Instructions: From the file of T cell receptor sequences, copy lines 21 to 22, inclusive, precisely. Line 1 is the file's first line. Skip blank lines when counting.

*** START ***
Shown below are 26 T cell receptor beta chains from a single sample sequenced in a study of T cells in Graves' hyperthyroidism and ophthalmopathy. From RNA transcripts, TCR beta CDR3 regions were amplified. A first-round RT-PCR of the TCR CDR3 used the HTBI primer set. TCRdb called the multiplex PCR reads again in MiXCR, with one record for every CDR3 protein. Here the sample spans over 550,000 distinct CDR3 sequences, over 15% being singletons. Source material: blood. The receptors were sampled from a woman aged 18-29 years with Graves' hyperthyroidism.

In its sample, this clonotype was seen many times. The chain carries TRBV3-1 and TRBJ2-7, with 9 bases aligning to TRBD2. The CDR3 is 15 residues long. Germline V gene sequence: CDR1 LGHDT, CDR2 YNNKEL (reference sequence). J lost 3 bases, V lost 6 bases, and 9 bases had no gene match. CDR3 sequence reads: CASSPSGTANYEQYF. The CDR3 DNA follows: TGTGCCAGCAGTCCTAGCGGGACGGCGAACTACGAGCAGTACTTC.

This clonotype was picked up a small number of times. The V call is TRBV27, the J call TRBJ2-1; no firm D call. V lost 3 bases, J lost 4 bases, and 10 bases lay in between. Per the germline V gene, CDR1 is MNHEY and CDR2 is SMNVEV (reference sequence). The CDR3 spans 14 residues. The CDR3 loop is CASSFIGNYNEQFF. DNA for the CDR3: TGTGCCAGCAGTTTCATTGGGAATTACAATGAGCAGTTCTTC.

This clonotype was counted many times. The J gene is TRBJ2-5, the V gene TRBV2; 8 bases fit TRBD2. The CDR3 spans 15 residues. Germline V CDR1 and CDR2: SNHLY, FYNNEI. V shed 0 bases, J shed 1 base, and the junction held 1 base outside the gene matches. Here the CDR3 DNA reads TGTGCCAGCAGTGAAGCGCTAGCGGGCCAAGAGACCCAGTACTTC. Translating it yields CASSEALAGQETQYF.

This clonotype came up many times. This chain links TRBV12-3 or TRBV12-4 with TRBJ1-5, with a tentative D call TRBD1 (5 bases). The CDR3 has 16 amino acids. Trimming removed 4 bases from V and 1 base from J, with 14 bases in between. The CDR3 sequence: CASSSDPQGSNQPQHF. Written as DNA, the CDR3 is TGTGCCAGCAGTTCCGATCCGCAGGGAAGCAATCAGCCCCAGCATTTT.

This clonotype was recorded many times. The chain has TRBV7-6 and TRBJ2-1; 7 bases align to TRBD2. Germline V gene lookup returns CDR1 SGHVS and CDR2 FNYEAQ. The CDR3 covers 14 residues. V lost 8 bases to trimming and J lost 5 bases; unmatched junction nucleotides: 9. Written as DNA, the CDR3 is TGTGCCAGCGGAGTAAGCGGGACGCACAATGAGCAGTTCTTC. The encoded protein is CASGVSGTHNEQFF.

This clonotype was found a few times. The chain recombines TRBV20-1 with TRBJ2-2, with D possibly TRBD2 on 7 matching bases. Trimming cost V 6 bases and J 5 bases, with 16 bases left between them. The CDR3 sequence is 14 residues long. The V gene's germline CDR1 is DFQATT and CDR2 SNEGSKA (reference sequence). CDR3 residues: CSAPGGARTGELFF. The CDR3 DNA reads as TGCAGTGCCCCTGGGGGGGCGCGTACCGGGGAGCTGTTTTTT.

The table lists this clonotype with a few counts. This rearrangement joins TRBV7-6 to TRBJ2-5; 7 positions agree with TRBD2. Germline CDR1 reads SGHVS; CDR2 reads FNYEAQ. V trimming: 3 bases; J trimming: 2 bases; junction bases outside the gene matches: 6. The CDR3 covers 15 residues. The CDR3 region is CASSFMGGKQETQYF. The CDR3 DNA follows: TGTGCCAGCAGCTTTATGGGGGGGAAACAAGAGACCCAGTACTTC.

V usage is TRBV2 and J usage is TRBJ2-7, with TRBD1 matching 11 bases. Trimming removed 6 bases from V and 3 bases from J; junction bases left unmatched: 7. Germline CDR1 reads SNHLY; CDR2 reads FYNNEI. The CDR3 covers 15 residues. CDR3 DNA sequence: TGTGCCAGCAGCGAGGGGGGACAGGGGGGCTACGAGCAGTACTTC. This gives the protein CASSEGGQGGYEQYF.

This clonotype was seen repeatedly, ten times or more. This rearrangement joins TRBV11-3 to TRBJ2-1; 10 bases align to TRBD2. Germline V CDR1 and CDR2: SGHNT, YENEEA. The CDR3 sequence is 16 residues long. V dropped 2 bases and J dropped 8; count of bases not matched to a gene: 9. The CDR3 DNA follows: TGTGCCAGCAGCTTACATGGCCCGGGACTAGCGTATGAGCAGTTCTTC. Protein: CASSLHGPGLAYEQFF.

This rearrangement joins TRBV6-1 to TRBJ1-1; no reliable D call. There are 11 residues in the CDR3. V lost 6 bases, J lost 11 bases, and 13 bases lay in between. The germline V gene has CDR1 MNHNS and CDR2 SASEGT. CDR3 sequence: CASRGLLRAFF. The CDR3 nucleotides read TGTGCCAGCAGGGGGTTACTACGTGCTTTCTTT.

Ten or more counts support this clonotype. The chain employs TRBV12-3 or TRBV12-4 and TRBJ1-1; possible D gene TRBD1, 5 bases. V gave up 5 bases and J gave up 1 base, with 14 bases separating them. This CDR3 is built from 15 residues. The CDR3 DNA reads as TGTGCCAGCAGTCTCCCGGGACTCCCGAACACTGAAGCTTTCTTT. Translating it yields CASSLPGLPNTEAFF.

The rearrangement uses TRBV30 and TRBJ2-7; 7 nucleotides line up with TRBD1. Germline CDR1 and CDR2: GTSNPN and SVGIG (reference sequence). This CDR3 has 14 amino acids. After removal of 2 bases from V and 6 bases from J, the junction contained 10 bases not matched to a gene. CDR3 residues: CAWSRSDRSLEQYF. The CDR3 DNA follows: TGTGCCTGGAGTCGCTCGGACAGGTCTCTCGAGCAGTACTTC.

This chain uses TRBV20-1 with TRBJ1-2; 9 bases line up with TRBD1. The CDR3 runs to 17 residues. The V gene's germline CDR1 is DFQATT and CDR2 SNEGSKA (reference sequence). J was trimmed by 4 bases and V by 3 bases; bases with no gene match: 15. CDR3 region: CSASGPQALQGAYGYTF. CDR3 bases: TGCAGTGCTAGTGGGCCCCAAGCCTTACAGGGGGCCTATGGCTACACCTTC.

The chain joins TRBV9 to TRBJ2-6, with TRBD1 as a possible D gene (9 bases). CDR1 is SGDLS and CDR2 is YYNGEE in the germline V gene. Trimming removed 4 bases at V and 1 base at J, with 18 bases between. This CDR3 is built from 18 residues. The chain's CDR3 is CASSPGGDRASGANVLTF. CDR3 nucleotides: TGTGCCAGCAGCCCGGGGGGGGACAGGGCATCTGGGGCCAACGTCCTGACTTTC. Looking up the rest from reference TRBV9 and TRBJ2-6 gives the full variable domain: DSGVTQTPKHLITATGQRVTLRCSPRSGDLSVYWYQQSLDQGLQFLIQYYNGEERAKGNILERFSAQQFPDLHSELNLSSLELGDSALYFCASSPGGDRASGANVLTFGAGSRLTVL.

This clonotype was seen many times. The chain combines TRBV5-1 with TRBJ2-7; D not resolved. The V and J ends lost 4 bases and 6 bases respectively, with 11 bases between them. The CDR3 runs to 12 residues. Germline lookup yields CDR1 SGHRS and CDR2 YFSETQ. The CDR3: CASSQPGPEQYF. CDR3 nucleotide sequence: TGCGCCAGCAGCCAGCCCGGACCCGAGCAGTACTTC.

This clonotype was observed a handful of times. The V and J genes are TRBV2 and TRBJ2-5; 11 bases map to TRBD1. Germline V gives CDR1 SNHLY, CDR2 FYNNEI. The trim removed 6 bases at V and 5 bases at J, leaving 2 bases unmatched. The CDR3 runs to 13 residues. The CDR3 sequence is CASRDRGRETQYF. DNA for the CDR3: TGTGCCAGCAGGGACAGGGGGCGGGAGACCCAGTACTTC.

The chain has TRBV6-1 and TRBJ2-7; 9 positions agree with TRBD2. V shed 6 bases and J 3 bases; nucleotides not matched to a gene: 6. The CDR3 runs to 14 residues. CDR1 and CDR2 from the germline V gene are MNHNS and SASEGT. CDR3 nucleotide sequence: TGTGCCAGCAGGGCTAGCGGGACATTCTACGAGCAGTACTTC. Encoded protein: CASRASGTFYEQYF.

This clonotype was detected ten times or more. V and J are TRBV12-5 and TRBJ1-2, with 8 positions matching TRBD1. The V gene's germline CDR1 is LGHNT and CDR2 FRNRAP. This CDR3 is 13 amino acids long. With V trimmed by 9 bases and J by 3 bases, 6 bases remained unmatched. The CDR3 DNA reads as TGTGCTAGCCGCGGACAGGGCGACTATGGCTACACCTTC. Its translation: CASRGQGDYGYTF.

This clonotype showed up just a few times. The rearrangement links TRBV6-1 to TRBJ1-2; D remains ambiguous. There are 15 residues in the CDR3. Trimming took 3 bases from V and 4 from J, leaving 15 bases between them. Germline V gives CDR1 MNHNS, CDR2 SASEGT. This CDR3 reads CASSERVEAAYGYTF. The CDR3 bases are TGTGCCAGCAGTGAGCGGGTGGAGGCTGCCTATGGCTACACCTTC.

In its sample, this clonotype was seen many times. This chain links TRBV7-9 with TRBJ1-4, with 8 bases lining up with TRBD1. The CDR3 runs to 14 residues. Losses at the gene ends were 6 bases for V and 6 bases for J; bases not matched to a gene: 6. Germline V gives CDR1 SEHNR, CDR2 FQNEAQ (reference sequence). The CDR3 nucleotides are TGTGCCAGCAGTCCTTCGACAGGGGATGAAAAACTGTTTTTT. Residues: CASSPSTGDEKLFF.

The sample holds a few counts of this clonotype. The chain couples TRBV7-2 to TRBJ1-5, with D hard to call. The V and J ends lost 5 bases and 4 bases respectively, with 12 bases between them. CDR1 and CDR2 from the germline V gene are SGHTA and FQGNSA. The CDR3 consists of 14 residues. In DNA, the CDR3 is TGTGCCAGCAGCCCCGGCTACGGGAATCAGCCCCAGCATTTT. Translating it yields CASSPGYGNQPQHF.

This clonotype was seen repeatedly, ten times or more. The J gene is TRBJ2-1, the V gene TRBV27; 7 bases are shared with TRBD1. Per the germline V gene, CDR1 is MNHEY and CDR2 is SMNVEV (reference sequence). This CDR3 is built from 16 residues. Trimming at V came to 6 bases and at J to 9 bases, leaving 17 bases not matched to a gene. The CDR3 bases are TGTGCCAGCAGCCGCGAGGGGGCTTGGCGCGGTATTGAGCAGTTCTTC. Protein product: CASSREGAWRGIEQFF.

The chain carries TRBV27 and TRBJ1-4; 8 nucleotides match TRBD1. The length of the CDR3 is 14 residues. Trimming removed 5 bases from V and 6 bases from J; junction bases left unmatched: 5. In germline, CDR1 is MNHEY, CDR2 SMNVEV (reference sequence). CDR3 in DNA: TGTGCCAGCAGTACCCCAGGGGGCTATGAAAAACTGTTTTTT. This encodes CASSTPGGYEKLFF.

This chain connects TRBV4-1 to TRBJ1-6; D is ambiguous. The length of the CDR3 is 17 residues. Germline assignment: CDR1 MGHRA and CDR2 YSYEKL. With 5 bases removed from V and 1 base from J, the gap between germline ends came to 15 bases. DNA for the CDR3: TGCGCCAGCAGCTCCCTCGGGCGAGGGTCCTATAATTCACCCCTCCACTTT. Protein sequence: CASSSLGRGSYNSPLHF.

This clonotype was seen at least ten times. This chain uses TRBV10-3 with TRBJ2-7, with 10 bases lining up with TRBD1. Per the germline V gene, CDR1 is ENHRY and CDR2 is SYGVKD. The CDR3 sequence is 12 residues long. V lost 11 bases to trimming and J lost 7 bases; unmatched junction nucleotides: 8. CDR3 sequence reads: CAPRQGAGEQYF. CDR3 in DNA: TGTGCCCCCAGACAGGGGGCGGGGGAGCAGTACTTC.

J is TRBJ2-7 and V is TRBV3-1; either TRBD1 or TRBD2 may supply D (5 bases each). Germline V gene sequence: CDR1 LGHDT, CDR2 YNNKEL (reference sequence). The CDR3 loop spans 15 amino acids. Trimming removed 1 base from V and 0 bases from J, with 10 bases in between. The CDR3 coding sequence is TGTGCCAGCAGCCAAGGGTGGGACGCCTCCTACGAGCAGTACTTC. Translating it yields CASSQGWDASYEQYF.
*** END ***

In its sample, this clonotype was seen many times. This chain links TRBV7-9 with TRBJ1-4, with 8 bases lining up with TRBD1. The CDR3 runs to 14 residues. Losses at the gene ends were 6 bases for V and 6 bases for J; bases not matched to a gene: 6. Germline V gives CDR1 SEHNR, CDR2 FQNEAQ (reference sequence). The CDR3 nucleotides are TGTGCCAGCAGTCCTTCGACAGGGGATGAAAAACTGTTTTTT. Residues: CASSPSTGDEKLFF.

The sample holds a few counts of this clonotype. The chain couples TRBV7-2 to TRBJ1-5, with D hard to call. The V and J ends lost 5 bases and 4 bases respectively, with 12 bases between them. CDR1 and CDR2 from the germline V gene are SGHTA and FQGNSA. The CDR3 consists of 14 residues. In DNA, the CDR3 is TGTGCCAGCAGCCCCGGCTACGGGAATCAGCCCCAGCATTTT. Translating it yields CASSPGYGNQPQHF.